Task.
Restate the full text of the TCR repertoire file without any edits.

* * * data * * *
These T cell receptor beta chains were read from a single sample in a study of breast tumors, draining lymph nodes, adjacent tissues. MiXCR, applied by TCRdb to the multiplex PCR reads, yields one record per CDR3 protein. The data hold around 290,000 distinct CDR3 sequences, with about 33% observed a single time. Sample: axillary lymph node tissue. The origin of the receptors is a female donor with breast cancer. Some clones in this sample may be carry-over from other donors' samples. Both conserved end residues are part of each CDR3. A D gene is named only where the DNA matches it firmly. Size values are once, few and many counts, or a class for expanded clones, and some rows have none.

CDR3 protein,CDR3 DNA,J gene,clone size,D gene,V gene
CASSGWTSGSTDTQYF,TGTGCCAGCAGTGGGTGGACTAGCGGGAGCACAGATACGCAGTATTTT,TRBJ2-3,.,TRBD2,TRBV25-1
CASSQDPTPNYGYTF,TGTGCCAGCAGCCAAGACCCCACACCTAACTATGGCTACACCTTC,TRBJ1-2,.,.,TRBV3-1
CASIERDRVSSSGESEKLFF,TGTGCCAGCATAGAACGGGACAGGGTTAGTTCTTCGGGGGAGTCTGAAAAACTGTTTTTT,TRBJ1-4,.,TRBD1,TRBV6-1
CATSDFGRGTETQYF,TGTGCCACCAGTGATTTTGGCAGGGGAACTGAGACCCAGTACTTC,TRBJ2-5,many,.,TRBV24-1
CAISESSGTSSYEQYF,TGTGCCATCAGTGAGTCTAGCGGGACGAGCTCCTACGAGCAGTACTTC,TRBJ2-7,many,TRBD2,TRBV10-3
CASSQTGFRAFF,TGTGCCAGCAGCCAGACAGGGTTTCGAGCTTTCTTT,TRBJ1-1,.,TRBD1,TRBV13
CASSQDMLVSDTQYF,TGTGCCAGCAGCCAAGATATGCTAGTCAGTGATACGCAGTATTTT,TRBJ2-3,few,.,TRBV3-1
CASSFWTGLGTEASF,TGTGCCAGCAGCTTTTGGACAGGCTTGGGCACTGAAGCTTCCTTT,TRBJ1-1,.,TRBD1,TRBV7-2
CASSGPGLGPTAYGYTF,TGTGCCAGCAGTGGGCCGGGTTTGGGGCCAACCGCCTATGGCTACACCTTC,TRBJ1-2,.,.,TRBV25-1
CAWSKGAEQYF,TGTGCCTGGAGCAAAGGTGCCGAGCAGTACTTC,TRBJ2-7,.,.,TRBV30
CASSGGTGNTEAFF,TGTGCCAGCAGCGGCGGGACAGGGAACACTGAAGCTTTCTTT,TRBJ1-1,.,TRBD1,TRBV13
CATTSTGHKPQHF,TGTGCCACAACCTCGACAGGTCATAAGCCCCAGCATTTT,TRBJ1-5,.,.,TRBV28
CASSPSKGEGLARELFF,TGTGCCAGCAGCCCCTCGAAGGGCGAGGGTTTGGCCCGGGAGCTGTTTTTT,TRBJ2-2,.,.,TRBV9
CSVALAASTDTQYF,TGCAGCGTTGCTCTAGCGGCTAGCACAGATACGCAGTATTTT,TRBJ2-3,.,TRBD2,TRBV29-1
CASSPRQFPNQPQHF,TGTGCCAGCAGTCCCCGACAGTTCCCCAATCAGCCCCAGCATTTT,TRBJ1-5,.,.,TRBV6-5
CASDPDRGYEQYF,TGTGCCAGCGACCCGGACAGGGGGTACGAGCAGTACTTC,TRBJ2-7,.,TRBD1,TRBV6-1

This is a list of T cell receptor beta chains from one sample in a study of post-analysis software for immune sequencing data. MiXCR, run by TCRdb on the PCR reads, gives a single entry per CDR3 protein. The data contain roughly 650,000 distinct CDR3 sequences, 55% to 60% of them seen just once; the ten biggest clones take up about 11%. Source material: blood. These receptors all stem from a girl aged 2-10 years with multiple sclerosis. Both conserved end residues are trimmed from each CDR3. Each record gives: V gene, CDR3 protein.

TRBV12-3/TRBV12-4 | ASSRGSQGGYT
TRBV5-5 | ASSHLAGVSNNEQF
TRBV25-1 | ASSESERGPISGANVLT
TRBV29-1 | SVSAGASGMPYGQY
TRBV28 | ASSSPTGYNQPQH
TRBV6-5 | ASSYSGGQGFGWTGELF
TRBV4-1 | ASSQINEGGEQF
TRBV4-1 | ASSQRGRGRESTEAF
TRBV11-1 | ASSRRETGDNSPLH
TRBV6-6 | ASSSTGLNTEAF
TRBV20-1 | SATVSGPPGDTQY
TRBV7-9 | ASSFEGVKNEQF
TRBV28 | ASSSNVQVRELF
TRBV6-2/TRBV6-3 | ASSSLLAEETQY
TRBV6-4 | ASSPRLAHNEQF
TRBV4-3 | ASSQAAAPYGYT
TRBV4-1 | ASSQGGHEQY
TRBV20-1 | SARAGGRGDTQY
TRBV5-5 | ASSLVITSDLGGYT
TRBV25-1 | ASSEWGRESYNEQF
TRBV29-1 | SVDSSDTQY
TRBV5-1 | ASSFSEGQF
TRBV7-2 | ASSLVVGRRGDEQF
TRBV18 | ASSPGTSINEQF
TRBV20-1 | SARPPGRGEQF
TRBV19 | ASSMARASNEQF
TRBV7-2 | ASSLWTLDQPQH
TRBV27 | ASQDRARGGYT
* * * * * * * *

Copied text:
These T cell receptor beta chains were read from a single sample in a study of breast tumors, draining lymph nodes, adjacent tissues. MiXCR, applied by TCRdb to the multiplex PCR reads, yields one record per CDR3 protein. The data hold around 290,000 distinct CDR3 sequences, with about 33% observed a single time. Sample: axillary lymph node tissue. The origin of the receptors is a female donor with breast cancer. Some clones in this sample may be carry-over from other donors' samples. Both conserved end residues are part of each CDR3. A D gene is named only where the DNA matches it firmly. Size values are once, few and many counts, or a class for expanded clones, and some rows have none.

CDR3 protein,CDR3 DNA,J gene,clone size,D gene,V gene
CASSGWTSGSTDTQYF,TGTGCCAGCAGTGGGTGGACTAGCGGGAGCACAGATACGCAGTATTTT,TRBJ2-3,.,TRBD2,TRBV25-1
CASSQDPTPNYGYTF,TGTGCCAGCAGCCAAGACCCCACACCTAACTATGGCTACACCTTC,TRBJ1-2,.,.,TRBV3-1
CASIERDRVSSSGESEKLFF,TGTGCCAGCATAGAACGGGACAGGGTTAGTTCTTCGGGGGAGTCTGAAAAACTGTTTTTT,TRBJ1-4,.,TRBD1,TRBV6-1
CATSDFGRGTETQYF,TGTGCCACCAGTGATTTTGGCAGGGGAACTGAGACCCAGTACTTC,TRBJ2-5,many,.,TRBV24-1
CAISESSGTSSYEQYF,TGTGCCATCAGTGAGTCTAGCGGGACGAGCTCCTACGAGCAGTACTTC,TRBJ2-7,many,TRBD2,TRBV10-3
CASSQTGFRAFF,TGTGCCAGCAGCCAGACAGGGTTTCGAGCTTTCTTT,TRBJ1-1,.,TRBD1,TRBV13
CASSQDMLVSDTQYF,TGTGCCAGCAGCCAAGATATGCTAGTCAGTGATACGCAGTATTTT,TRBJ2-3,few,.,TRBV3-1
CASSFWTGLGTEASF,TGTGCCAGCAGCTTTTGGACAGGCTTGGGCACTGAAGCTTCCTTT,TRBJ1-1,.,TRBD1,TRBV7-2
CASSGPGLGPTAYGYTF,TGTGCCAGCAGTGGGCCGGGTTTGGGGCCAACCGCCTATGGCTACACCTTC,TRBJ1-2,.,.,TRBV25-1
CAWSKGAEQYF,TGTGCCTGGAGCAAAGGTGCCGAGCAGTACTTC,TRBJ2-7,.,.,TRBV30
CASSGGTGNTEAFF,TGTGCCAGCAGCGGCGGGACAGGGAACACTGAAGCTTTCTTT,TRBJ1-1,.,TRBD1,TRBV13
CATTSTGHKPQHF,TGTGCCACAACCTCGACAGGTCATAAGCCCCAGCATTTT,TRBJ1-5,.,.,TRBV28
CASSPSKGEGLARELFF,TGTGCCAGCAGCCCCTCGAAGGGCGAGGGTTTGGCCCGGGAGCTGTTTTTT,TRBJ2-2,.,.,TRBV9
CSVALAASTDTQYF,TGCAGCGTTGCTCTAGCGGCTAGCACAGATACGCAGTATTTT,TRBJ2-3,.,TRBD2,TRBV29-1
CASSPRQFPNQPQHF,TGTGCCAGCAGTCCCCGACAGTTCCCCAATCAGCCCCAGCATTTT,TRBJ1-5,.,.,TRBV6-5
CASDPDRGYEQYF,TGTGCCAGCGACCCGGACAGGGGGTACGAGCAGTACTTC,TRBJ2-7,.,TRBD1,TRBV6-1

This is a list of T cell receptor beta chains from one sample in a study of post-analysis software for immune sequencing data. MiXCR, run by TCRdb on the PCR reads, gives a single entry per CDR3 protein. The data contain roughly 650,000 distinct CDR3 sequences, 55% to 60% of them seen just once; the ten biggest clones take up about 11%. Source material: blood. These receptors all stem from a girl aged 2-10 years with multiple sclerosis. Both conserved end residues are trimmed from each CDR3. Each record gives: V gene, CDR3 protein.

TRBV12-3/TRBV12-4 | ASSRGSQGGYT
TRBV5-5 | ASSHLAGVSNNEQF
TRBV25-1 | ASSESERGPISGANVLT
TRBV29-1 | SVSAGASGMPYGQY
TRBV28 | ASSSPTGYNQPQH
TRBV6-5 | ASSYSGGQGFGWTGELF
TRBV4-1 | ASSQINEGGEQF
TRBV4-1 | ASSQRGRGRESTEAF
TRBV11-1 | ASSRRETGDNSPLH
TRBV6-6 | ASSSTGLNTEAF
TRBV20-1 | SATVSGPPGDTQY
TRBV7-9 | ASSFEGVKNEQF
TRBV28 | ASSSNVQVRELF
TRBV6-2/TRBV6-3 | ASSSLLAEETQY
TRBV6-4 | ASSPRLAHNEQF
TRBV4-3 | ASSQAAAPYGYT
TRBV4-1 | ASSQGGHEQY
TRBV20-1 | SARAGGRGDTQY
TRBV5-5 | ASSLVITSDLGGYT
TRBV25-1 | ASSEWGRESYNEQF
TRBV29-1 | SVDSSDTQY
TRBV5-1 | ASSFSEGQF
TRBV7-2 | ASSLVVGRRGDEQF
TRBV18 | ASSPGTSINEQF
TRBV20-1 | SARPPGRGEQF
TRBV19 | ASSMARASNEQF
TRBV7-2 | ASSLWTLDQPQH
TRBV27 | ASQDRARGGYT